Charlotte experts weigh in on new one-shot COVID vaccine. Here’s what you need to know

Hannah Smoot
·4 min read

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Mecklenburg County is expecting thousands of doses of the newest COVID-19 vaccine as they begin to arrive in North Carolina for the first time Wednesday.

The county should get 11,000 doses of the new Johnson & Johnson vaccine, county Health Director Gibbie Harris said Tuesday. The state announced this week it would receive 80,000 doses of the vaccine. Two other vaccines are already in use, from Moderna and Pfizer.

As the latest vaccine becomes available in the community, here’s what local health care experts say you need to know.

How effective is the Johnson & Johnson vaccine?

The vaccine was found to be about 66% effective in preventing moderate to severe or critical disease at least 28 days after vaccination, according to data submitted to the FDA.

What’s more, the vaccine is about 85% effective in preventing severe or critical COVID-19, according to that data.

Meanwhile, the Pfizer vaccine is about 95% effective at preventing COVID-19 after two doses, and the Moderna vaccine is 94.1% effective at preventing COVID-19 after two doses.

Still, Novant Health infectious disease expert Dr. David Priest called the Johnson & Johnson a “highly effective vaccine.”

Mecklenburg County expects to receive 11,000 doses of the new Johnson & Johnson vaccine this week.
Mecklenburg County expects to receive 11,000 doses of the new Johnson & Johnson vaccine this week.

He’s not worried that the research shows the Johnson & Johnson vaccine is slightly less effective than the others.

In fact, most flu vaccines are 35% to 55% effective, Priest said. But the flu vaccines are still “really effective” in the community if a lot of people get vaccinated, he said.

“It’s amazing to me that we have three vaccines already for COVID, essentially in less than a year, that are all highly effective,” he said.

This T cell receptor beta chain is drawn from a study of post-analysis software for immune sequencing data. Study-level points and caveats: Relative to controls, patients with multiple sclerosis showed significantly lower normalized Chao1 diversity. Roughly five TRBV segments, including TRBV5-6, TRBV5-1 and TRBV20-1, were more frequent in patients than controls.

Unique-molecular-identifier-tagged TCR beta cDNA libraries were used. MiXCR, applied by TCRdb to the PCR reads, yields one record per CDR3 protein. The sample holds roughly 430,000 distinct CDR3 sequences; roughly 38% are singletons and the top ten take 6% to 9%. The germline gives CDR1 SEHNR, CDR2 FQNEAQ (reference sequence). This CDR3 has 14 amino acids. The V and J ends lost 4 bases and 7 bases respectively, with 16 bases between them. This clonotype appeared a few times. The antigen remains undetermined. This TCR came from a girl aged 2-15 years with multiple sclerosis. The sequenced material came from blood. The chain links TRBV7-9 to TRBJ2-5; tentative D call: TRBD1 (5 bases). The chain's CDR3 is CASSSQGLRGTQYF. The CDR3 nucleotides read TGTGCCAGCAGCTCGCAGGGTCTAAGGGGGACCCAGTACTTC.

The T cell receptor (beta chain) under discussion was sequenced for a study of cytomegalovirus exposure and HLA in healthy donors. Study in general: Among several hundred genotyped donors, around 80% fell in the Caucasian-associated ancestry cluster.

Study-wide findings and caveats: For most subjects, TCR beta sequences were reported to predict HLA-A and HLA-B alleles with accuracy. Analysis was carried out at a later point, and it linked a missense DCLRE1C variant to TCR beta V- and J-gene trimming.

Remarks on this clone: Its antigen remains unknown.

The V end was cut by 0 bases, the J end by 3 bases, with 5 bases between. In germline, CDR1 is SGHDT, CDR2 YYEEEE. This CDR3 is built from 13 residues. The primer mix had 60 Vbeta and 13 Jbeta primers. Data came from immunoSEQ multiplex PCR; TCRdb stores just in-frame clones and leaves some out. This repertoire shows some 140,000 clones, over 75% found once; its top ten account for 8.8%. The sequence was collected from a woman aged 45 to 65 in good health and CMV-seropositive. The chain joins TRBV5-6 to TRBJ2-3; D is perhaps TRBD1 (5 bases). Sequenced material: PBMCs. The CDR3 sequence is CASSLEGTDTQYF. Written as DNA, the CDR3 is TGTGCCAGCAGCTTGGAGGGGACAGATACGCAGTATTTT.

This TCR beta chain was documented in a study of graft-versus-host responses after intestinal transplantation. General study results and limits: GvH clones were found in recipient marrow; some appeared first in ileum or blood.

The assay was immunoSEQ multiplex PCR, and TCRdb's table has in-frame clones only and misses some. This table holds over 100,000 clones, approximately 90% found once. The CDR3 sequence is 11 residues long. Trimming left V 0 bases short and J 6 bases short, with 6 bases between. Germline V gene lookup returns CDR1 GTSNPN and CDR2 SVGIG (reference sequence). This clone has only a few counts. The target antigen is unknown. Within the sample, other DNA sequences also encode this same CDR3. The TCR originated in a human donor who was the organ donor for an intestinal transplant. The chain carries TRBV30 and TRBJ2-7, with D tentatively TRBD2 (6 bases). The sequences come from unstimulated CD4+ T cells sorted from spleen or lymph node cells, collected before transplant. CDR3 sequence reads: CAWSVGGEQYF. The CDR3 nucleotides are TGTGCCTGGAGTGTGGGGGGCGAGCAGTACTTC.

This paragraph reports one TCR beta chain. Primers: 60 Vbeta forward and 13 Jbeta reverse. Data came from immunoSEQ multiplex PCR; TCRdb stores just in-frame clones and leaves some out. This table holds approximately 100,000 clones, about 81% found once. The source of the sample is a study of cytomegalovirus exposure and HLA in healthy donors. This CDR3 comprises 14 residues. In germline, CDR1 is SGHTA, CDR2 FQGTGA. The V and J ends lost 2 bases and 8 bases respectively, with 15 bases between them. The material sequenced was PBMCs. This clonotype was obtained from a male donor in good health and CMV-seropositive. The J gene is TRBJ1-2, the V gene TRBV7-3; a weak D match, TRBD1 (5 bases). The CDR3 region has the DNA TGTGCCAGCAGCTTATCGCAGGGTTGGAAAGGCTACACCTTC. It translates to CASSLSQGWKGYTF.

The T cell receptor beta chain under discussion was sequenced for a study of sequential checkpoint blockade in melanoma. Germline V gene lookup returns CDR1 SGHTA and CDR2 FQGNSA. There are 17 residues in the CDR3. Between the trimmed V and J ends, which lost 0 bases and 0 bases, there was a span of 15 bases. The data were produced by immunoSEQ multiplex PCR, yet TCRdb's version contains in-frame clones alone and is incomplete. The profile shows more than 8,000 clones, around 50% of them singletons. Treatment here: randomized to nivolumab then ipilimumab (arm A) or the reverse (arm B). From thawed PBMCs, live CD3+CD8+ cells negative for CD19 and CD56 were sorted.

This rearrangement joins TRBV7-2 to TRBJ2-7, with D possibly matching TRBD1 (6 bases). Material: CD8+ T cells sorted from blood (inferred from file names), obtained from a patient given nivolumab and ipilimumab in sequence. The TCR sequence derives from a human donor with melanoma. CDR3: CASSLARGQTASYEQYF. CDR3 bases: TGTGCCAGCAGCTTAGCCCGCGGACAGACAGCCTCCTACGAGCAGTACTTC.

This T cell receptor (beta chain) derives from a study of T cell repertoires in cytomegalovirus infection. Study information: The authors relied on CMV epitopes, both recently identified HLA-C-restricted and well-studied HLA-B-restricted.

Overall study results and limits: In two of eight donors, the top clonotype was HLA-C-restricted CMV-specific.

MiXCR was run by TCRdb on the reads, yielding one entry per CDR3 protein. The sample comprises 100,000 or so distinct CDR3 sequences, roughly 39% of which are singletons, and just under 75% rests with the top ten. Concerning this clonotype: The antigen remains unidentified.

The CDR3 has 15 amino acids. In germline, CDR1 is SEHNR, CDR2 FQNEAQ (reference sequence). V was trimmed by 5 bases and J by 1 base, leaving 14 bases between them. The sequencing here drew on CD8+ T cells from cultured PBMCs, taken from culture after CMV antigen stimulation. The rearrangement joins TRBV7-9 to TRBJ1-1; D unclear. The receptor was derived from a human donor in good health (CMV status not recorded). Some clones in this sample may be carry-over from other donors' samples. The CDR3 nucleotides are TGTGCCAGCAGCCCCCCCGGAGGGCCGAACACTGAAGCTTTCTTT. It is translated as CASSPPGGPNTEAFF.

Should I wait to get a particular vaccine?

No. Local health experts advise Mecklenburg residents to make an appointment for a COVID-19 vaccine as soon as they are eligible for a shot.

Residents should get whichever of the three vaccines is available, county medical director Dr. Meg Sullivan said.

“Our goal is to get as many people vaccinated as possible,” Sullivan said. “We are incredibly excited that we now have three very safe and effective vaccines.”

Where can I get the new vaccine in Charlotte?

The county health department is receiving the area’s first shipment of the Johnson & Johnson vaccine.

But the 11,000 doses will be shared between the department and hospital systems Atrium Health and Novant Health, Harris said.

The county is opening up new appointments for vaccines between March 10 and March 31 starting Thursday at 8:30 a.m.

Anyone eligible for shots can sign up for a county vaccine appointment online at https://starmed.care/ or by calling the county COVID-19 hotline at 980-314-9400 (Option 3 for English and Option 8 for Spanish).

If no appointments are available, people can sign up for the county’s waitlist at MeckNC.gov/COVID-19.

Anyone eligible can also sign up with Novant Helath by logging into their existing MyChart account, or registering for an account online. For Atrium Health, people can log into their existing MyAtriumHealth account, or register for an account online. You can also call 704-468-8888 for an Atrium Health vaccine appointment.

How many injections does the new vaccine take?

The Johnson & Johnson vaccine requires only one injection, unlike the Pfizer and Moderna shots.

The Pfizer and Moderna shots both require two injections, spaced weeks apart.

Can I get COVID-19 from the vaccine?

No. The vaccine does not contain the COVID-19 virus, and cannot cause COVID-19, Priest said.

Why is Johnson & Johnson’s vaccine easier to store and distribute?

Unlike the Moderna and Pfizer vaccines, the Johnson & Johnson vaccine does not require freezing temperatures for storage. The vaccine can be kept in normal refrigerator temperatures for up to three months, according to Johnson & Johnson.

That’s a change from the Pfizer vaccine — the first vaccine made widely available in the U.S. The Pfizer vaccine requires ultracold temperatures, meaning most providers had to purchase new freezers to store the vaccines.

Less strict temperature requirements means the Johnson & Johnson vaccine will be easier to get into the community, Priest said.